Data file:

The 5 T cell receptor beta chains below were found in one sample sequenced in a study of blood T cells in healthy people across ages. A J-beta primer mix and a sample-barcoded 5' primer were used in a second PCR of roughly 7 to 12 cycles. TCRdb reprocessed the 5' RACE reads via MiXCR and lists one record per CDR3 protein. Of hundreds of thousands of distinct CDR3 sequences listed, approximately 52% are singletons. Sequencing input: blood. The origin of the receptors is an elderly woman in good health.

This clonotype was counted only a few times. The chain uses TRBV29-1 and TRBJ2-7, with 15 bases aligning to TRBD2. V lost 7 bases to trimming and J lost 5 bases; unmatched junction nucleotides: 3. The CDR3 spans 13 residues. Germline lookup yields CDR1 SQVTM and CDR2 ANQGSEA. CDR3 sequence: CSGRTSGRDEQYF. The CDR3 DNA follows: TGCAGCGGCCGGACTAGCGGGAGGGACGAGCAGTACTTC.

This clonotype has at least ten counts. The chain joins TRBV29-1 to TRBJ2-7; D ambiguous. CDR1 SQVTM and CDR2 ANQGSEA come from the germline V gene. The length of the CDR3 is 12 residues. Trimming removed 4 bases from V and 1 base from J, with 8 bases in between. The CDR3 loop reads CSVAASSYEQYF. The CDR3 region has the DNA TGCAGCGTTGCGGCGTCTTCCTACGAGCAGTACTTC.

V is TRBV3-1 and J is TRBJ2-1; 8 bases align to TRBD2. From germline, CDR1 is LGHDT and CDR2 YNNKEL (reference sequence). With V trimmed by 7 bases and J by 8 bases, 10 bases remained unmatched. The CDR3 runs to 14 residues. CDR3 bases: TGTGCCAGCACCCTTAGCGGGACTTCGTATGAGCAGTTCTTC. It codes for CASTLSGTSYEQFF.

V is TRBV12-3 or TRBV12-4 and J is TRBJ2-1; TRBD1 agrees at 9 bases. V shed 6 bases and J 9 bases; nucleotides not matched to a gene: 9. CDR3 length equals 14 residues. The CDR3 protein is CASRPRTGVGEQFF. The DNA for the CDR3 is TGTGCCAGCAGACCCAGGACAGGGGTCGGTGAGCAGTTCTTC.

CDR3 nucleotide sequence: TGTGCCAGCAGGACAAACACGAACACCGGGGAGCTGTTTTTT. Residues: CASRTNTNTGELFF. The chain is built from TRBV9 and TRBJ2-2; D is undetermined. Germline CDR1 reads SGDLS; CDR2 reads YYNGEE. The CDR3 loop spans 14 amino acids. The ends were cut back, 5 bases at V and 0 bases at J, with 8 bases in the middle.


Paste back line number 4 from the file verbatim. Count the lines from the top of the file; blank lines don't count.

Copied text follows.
V is TRBV3-1 and J is TRBJ2-1; 8 bases align to TRBD2. From germline, CDR1 is LGHDT and CDR2 YNNKEL (reference sequence). With V trimmed by 7 bases and J by 8 bases, 10 bases remained unmatched. The CDR3 runs to 14 residues. CDR3 bases: TGTGCCAGCACCCTTAGCGGGACTTCGTATGAGCAGTTCTTC. It codes for CASTLSGTSYEQFF.